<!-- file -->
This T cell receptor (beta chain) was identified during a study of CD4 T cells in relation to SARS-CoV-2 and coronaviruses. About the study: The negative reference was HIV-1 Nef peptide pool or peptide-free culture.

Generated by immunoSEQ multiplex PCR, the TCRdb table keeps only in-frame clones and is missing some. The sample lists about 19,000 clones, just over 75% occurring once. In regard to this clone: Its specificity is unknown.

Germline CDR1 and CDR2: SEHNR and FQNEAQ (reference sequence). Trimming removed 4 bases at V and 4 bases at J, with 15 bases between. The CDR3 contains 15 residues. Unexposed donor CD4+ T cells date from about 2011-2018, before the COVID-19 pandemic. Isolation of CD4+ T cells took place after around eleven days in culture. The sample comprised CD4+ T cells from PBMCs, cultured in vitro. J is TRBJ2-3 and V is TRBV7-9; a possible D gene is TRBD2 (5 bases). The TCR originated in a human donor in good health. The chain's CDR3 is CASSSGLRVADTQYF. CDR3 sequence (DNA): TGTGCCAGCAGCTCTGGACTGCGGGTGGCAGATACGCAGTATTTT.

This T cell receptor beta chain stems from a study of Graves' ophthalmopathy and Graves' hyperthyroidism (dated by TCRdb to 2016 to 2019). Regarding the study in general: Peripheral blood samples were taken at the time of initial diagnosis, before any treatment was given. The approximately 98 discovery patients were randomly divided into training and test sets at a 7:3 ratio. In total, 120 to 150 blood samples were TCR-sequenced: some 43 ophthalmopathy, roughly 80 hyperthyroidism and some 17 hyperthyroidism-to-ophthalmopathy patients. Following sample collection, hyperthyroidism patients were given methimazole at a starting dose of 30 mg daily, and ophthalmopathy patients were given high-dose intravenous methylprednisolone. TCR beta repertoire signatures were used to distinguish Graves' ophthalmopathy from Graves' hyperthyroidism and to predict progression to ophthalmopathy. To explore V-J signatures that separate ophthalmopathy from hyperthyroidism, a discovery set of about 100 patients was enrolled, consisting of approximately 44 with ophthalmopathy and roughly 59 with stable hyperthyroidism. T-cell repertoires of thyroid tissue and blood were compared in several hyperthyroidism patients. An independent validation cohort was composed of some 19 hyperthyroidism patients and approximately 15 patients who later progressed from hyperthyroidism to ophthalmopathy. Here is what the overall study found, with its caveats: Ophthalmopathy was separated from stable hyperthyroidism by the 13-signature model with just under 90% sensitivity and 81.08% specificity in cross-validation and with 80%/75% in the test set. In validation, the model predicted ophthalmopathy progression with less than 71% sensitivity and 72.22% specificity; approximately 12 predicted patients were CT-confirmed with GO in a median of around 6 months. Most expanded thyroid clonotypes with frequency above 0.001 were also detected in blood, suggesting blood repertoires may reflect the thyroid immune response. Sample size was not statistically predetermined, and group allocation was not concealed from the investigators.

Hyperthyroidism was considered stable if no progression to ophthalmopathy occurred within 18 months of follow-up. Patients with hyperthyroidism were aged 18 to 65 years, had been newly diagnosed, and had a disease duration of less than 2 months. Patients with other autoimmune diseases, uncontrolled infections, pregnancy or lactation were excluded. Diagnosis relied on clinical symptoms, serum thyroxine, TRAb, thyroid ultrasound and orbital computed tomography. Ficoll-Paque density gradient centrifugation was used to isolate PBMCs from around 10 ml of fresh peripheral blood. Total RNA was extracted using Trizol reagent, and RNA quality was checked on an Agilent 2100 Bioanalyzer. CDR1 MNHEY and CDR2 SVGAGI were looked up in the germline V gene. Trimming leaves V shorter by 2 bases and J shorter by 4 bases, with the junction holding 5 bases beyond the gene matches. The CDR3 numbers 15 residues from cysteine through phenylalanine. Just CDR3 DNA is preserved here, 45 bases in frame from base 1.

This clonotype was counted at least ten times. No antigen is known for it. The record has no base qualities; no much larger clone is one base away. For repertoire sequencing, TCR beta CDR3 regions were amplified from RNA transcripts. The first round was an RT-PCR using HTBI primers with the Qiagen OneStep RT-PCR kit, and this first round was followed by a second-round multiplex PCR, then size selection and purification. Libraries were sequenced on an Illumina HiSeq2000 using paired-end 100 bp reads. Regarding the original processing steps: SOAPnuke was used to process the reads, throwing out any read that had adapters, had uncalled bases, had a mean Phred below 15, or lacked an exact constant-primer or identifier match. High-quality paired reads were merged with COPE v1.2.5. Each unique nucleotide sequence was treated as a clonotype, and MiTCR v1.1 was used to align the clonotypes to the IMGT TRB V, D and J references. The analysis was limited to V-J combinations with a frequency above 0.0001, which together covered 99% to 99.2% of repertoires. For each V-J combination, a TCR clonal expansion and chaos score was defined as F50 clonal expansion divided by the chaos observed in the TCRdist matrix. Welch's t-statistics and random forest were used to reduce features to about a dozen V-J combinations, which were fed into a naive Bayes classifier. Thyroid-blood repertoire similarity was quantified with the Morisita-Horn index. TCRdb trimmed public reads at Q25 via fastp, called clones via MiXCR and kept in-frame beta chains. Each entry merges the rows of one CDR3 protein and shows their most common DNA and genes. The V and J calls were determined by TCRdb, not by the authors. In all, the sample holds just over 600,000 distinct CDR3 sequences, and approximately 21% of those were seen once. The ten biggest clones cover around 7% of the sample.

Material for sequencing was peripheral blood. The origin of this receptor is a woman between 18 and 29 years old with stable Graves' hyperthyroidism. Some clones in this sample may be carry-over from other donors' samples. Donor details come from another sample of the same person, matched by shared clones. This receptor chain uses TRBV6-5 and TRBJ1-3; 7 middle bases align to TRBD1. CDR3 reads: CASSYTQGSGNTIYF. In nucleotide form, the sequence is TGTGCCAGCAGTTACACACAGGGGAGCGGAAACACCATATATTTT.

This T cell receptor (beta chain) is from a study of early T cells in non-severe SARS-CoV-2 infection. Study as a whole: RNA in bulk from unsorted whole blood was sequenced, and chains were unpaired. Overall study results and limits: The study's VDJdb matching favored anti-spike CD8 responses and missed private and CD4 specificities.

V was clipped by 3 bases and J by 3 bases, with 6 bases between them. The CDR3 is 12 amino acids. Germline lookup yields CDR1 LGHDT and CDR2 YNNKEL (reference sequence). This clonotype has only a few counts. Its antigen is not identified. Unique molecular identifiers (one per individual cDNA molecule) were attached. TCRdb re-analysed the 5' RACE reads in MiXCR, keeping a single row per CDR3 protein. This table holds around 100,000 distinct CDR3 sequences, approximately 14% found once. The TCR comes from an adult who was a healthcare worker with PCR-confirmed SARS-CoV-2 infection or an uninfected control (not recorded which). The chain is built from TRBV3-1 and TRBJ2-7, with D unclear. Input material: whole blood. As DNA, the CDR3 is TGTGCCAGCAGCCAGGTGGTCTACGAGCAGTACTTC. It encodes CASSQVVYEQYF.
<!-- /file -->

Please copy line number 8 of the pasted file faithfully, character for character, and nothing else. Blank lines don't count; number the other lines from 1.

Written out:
This T cell receptor (beta chain) is from a study of early T cells in non-severe SARS-CoV-2 infection. Study as a whole: RNA in bulk from unsorted whole blood was sequenced, and chains were unpaired. Overall study results and limits: The study's VDJdb matching favored anti-spike CD8 responses and missed private and CD4 specificities.